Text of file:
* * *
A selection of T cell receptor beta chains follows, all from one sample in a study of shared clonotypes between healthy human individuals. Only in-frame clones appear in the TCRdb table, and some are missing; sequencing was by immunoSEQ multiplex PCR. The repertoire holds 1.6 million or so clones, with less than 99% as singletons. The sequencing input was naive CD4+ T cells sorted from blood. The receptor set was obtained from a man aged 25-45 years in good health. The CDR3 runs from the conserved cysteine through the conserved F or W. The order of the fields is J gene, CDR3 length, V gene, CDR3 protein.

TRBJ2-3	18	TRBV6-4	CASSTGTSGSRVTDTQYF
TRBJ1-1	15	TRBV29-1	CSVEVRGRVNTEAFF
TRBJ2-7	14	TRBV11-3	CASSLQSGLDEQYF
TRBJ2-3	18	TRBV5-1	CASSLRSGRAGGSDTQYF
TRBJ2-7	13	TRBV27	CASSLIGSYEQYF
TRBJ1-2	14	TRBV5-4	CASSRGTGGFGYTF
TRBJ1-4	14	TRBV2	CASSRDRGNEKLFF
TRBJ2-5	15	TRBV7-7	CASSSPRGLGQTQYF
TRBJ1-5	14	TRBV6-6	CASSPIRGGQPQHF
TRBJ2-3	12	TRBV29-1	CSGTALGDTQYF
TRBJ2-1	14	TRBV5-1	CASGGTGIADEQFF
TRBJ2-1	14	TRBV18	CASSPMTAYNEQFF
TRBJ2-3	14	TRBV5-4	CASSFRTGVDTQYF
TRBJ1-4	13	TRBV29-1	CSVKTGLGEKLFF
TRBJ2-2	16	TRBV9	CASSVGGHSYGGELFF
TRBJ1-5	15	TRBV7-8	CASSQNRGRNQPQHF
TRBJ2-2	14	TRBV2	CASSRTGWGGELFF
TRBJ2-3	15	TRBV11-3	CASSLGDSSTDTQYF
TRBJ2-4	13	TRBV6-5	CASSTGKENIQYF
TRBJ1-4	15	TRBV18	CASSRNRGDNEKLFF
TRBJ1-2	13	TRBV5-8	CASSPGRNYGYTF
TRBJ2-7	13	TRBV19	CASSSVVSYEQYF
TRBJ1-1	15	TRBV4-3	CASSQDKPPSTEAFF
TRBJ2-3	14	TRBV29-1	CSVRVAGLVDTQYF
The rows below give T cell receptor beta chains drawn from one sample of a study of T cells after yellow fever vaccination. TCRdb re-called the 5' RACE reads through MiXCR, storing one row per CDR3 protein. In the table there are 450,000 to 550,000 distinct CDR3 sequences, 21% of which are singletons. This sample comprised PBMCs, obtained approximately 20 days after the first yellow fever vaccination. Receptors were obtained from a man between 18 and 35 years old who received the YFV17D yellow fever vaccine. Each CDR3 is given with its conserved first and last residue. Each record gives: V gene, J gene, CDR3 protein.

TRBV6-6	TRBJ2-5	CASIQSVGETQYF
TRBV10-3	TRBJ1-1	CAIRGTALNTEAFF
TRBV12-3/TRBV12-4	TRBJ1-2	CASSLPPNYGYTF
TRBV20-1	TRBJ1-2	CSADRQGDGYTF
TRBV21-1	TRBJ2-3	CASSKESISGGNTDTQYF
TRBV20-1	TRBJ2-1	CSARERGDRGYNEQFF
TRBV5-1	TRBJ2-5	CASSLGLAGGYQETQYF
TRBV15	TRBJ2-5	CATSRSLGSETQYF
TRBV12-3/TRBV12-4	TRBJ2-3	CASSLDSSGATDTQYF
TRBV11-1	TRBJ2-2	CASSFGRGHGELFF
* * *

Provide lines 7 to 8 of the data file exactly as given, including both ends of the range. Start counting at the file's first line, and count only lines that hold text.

TRBJ1-2	14	TRBV5-4	CASSRGTGGFGYTF
TRBJ1-4	14	TRBV2	CASSRDRGNEKLFF